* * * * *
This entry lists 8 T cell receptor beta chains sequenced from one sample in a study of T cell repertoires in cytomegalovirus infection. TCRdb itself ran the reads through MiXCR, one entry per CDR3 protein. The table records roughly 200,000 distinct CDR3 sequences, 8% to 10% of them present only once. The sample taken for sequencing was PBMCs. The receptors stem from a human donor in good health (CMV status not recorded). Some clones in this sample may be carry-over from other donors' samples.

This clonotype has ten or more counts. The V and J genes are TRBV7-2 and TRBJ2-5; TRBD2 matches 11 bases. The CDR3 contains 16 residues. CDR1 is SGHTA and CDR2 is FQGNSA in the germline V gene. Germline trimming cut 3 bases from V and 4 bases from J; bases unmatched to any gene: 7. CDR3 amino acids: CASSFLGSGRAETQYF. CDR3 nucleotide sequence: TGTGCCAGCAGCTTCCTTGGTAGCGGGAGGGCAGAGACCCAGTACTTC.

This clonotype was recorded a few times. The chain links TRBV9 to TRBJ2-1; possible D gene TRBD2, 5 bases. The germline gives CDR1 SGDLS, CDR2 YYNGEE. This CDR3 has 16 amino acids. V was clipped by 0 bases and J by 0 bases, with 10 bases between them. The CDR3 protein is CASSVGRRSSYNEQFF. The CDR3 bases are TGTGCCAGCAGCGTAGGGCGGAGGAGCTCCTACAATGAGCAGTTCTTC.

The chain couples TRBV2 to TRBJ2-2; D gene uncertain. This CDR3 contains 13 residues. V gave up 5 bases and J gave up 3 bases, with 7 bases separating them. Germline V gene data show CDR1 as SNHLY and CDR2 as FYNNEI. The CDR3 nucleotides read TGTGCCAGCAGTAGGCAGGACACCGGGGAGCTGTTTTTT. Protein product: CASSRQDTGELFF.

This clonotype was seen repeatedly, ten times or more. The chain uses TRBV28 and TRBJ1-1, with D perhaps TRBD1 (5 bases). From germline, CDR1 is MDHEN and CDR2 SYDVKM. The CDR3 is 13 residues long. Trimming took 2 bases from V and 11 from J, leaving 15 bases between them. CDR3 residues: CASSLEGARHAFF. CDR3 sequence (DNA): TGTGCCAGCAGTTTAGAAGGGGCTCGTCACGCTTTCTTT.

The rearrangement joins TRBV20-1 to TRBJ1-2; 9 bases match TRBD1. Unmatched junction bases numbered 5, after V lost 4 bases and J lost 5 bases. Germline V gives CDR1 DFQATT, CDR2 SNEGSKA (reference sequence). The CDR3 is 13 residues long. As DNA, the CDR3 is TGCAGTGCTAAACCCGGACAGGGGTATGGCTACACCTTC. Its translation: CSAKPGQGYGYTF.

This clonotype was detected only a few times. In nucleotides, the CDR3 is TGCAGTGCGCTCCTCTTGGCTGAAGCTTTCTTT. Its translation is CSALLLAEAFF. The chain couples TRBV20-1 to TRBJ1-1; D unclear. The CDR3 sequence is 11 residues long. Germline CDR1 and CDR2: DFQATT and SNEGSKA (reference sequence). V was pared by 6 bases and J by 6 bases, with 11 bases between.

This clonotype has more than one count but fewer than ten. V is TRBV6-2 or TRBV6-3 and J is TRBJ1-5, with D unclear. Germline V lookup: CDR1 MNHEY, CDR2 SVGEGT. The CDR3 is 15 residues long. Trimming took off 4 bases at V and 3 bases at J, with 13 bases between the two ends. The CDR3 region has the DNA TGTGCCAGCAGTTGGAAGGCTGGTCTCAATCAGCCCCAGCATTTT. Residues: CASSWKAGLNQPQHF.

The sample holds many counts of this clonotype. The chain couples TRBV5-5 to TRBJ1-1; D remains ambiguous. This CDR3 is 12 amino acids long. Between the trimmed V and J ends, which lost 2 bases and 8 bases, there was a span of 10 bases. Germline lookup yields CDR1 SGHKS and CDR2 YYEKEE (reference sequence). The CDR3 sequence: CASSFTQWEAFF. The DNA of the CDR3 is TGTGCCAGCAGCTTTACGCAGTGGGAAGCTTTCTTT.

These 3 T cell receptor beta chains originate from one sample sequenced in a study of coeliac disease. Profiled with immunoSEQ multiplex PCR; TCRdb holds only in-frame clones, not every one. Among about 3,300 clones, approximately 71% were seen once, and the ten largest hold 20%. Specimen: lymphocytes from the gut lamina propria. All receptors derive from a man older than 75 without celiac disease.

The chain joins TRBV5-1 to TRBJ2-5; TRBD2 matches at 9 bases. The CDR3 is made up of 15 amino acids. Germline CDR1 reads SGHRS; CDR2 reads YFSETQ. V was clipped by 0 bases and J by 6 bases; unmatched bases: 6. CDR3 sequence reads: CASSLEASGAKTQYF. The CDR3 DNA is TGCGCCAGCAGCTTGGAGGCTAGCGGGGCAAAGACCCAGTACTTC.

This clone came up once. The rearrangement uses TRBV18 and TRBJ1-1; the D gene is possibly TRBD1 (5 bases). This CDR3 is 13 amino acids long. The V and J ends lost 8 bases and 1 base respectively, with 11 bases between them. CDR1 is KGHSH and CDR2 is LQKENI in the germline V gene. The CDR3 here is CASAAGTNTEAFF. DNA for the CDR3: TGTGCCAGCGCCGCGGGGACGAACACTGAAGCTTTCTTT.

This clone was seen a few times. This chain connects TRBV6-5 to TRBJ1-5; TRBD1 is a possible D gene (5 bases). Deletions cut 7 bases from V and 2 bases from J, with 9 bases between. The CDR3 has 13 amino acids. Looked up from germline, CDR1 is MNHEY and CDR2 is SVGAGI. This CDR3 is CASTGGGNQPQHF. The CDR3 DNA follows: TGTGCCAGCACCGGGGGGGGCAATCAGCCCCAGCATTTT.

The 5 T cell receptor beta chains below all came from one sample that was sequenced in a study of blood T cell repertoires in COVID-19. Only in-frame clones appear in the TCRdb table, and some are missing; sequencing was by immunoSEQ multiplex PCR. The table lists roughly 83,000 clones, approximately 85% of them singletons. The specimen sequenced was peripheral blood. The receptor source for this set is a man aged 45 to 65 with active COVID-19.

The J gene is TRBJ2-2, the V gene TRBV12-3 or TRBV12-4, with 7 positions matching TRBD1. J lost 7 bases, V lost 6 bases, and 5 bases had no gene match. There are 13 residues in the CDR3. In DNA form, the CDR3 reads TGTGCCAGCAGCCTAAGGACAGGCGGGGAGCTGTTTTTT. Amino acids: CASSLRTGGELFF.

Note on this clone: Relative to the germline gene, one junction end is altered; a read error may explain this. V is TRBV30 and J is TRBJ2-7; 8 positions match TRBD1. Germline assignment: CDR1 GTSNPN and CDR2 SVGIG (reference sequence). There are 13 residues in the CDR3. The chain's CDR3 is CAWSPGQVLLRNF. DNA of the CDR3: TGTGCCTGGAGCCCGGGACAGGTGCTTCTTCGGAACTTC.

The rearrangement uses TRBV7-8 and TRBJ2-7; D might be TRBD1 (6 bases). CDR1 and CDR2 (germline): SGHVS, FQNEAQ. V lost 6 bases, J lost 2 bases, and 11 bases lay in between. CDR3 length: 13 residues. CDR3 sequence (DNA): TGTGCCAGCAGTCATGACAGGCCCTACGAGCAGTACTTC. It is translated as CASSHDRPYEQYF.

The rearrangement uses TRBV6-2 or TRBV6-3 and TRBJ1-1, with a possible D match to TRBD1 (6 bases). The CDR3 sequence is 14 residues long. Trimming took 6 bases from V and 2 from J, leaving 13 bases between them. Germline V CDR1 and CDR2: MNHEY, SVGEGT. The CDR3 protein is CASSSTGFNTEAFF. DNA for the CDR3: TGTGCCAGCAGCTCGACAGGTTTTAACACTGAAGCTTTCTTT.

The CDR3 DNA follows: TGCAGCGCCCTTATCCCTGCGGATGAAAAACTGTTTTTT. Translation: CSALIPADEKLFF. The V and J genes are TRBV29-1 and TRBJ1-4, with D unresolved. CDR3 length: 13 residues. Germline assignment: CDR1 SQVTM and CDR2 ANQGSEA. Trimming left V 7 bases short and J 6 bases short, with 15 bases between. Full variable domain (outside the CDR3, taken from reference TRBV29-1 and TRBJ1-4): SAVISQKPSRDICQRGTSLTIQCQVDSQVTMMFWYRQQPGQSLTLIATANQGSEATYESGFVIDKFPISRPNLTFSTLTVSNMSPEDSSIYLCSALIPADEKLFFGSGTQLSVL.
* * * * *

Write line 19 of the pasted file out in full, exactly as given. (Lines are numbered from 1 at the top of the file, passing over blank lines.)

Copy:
The CDR3 DNA follows: TGCAGCGCCCTTATCCCTGCGGATGAAAAACTGTTTTTT. Translation: CSALIPADEKLFF. The V and J genes are TRBV29-1 and TRBJ1-4, with D unresolved. CDR3 length: 13 residues. Germline assignment: CDR1 SQVTM and CDR2 ANQGSEA. Trimming left V 7 bases short and J 6 bases short, with 15 bases between. Full variable domain (outside the CDR3, taken from reference TRBV29-1 and TRBJ1-4): SAVISQKPSRDICQRGTSLTIQCQVDSQVTMMFWYRQQPGQSLTLIATANQGSEATYESGFVIDKFPISRPNLTFSTLTVSNMSPEDSSIYLCSALIPADEKLFFGSGTQLSVL.